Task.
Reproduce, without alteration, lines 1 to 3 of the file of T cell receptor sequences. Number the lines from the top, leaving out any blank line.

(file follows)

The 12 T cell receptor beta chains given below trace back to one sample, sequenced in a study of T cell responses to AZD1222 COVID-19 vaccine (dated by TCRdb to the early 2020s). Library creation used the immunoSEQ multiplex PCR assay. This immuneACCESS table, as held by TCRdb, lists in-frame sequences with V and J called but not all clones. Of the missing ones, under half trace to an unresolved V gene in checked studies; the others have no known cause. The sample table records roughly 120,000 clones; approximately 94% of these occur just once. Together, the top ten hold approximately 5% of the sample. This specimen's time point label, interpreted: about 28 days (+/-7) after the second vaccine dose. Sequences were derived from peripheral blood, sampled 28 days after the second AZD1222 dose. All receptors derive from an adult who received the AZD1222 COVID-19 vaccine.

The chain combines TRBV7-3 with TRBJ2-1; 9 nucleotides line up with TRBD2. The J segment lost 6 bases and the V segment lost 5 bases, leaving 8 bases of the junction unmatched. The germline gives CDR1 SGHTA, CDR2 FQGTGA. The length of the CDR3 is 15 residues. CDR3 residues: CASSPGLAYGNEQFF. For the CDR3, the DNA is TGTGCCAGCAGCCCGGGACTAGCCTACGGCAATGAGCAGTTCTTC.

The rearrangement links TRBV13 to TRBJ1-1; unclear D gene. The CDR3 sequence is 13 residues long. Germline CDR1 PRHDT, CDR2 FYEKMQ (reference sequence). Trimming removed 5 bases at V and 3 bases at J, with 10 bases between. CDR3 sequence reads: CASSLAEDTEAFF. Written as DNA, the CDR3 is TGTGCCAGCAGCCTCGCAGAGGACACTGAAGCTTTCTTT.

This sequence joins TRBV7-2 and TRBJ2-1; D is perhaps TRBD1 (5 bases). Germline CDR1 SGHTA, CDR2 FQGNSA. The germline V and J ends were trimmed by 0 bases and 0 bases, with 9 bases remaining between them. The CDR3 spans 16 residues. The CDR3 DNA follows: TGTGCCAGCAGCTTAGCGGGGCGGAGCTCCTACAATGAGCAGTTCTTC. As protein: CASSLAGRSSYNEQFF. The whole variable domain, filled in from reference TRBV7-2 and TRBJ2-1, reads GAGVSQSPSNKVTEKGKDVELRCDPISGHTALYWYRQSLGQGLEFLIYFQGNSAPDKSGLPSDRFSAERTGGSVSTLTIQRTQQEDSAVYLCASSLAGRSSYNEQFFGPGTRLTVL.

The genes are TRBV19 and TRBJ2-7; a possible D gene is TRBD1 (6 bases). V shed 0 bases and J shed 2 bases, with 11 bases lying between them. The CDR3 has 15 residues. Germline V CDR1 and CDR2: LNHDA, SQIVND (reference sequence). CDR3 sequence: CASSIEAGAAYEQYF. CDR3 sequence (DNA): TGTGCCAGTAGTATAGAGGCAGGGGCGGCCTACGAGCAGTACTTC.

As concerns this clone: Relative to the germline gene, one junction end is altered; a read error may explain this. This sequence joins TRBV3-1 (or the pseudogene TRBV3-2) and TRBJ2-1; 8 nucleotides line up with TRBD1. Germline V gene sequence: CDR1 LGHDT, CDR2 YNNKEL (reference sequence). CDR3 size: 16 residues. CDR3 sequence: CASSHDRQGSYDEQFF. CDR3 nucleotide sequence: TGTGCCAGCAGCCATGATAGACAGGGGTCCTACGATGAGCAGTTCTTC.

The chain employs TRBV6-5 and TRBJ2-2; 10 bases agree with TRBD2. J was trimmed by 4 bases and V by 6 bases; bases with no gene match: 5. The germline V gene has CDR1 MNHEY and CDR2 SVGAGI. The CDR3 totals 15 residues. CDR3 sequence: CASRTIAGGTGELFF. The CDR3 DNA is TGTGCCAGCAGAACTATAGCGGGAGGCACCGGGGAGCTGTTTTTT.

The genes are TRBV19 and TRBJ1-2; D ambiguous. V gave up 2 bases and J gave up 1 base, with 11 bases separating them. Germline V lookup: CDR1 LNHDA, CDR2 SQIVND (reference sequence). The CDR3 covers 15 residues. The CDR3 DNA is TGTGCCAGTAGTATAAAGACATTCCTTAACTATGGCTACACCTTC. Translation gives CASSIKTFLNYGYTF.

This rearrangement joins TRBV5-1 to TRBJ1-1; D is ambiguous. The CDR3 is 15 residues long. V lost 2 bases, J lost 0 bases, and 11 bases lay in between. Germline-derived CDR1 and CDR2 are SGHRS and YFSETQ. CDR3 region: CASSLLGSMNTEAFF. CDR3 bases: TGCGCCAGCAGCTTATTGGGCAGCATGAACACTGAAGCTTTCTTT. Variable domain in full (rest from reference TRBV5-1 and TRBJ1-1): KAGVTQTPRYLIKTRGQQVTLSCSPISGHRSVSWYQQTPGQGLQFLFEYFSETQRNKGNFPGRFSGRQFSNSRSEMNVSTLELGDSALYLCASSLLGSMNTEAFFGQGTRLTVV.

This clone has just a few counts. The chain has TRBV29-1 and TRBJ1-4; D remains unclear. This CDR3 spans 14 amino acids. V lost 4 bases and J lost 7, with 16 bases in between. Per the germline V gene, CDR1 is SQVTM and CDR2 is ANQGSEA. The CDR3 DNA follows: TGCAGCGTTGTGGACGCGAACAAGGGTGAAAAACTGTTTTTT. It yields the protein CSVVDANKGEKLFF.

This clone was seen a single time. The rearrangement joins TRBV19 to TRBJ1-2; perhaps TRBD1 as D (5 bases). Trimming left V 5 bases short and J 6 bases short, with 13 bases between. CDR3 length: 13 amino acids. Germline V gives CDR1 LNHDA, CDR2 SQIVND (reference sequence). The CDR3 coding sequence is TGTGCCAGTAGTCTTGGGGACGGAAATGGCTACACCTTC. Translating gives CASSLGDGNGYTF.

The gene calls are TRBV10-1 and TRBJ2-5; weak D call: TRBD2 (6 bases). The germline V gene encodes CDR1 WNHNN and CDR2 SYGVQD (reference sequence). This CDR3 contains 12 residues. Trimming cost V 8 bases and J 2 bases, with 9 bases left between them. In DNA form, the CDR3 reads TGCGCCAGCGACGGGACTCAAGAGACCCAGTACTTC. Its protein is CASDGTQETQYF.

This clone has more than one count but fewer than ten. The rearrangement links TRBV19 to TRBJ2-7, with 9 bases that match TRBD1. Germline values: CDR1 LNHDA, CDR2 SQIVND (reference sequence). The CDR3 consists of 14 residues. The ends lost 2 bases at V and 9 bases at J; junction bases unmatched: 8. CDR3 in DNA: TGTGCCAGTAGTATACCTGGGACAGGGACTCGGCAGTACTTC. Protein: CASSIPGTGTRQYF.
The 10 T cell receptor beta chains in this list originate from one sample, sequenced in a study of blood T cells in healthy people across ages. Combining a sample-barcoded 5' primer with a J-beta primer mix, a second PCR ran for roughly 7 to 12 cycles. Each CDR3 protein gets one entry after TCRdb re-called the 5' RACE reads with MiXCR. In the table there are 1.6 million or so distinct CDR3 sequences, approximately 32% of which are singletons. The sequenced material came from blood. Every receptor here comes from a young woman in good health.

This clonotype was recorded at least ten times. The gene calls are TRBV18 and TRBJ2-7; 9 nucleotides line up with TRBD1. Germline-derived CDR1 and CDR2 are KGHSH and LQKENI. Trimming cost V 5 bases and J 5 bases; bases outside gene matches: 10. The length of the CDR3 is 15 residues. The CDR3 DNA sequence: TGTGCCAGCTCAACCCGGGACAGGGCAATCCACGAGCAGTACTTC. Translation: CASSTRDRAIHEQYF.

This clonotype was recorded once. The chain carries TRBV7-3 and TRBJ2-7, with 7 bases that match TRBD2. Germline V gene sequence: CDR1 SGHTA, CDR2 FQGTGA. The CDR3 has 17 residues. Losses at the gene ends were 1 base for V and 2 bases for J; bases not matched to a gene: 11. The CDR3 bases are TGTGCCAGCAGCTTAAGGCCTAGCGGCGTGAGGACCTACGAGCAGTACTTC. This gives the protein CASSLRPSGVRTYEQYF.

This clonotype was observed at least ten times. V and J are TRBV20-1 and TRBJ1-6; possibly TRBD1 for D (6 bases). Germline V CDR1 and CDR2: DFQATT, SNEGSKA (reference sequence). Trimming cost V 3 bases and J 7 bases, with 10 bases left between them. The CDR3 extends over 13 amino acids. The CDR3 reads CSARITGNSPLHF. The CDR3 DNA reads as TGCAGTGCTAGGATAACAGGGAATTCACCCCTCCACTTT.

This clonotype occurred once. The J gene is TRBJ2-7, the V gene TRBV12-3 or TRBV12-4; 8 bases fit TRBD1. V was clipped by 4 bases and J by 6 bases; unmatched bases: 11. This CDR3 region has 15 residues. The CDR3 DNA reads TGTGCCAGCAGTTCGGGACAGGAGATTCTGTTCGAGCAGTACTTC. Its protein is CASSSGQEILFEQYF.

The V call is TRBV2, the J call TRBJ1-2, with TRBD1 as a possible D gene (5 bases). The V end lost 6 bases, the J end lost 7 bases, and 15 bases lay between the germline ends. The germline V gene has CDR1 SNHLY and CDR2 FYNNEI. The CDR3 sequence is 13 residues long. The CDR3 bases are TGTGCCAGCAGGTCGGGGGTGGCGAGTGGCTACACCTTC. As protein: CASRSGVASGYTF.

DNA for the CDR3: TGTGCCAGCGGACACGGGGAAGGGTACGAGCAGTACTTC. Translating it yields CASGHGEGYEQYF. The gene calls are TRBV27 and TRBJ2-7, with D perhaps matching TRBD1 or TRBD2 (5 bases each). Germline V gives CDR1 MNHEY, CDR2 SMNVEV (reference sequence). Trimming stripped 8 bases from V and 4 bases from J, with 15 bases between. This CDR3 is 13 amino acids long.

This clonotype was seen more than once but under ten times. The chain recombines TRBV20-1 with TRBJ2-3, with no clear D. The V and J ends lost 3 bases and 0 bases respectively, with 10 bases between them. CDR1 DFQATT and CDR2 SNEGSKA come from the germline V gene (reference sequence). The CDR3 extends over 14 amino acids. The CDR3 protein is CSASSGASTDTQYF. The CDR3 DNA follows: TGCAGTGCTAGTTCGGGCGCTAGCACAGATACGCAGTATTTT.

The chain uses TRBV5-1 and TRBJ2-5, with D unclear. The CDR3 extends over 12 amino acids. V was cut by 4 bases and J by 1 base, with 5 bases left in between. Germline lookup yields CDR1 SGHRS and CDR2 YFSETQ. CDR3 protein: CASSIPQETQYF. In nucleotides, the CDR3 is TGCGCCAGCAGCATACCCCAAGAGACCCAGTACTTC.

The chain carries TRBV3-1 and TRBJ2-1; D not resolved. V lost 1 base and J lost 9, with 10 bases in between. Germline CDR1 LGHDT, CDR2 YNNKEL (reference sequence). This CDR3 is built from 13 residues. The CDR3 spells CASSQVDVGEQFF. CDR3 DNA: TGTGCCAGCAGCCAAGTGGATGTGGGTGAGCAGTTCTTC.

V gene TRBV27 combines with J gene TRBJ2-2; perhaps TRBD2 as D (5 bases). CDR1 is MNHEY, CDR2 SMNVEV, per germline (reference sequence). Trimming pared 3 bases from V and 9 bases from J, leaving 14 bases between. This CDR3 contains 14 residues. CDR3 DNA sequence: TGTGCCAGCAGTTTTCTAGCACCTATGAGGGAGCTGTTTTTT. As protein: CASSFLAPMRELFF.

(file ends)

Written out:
The 12 T cell receptor beta chains given below trace back to one sample, sequenced in a study of T cell responses to AZD1222 COVID-19 vaccine (dated by TCRdb to the early 2020s). Library creation used the immunoSEQ multiplex PCR assay. This immuneACCESS table, as held by TCRdb, lists in-frame sequences with V and J called but not all clones. Of the missing ones, under half trace to an unresolved V gene in checked studies; the others have no known cause. The sample table records roughly 120,000 clones; approximately 94% of these occur just once. Together, the top ten hold approximately 5% of the sample. This specimen's time point label, interpreted: about 28 days (+/-7) after the second vaccine dose. Sequences were derived from peripheral blood, sampled 28 days after the second AZD1222 dose. All receptors derive from an adult who received the AZD1222 COVID-19 vaccine.

The chain combines TRBV7-3 with TRBJ2-1; 9 nucleotides line up with TRBD2. The J segment lost 6 bases and the V segment lost 5 bases, leaving 8 bases of the junction unmatched. The germline gives CDR1 SGHTA, CDR2 FQGTGA. The length of the CDR3 is 15 residues. CDR3 residues: CASSPGLAYGNEQFF. For the CDR3, the DNA is TGTGCCAGCAGCCCGGGACTAGCCTACGGCAATGAGCAGTTCTTC.

The rearrangement links TRBV13 to TRBJ1-1; unclear D gene. The CDR3 sequence is 13 residues long. Germline CDR1 PRHDT, CDR2 FYEKMQ (reference sequence). Trimming removed 5 bases at V and 3 bases at J, with 10 bases between. CDR3 sequence reads: CASSLAEDTEAFF. Written as DNA, the CDR3 is TGTGCCAGCAGCCTCGCAGAGGACACTGAAGCTTTCTTT.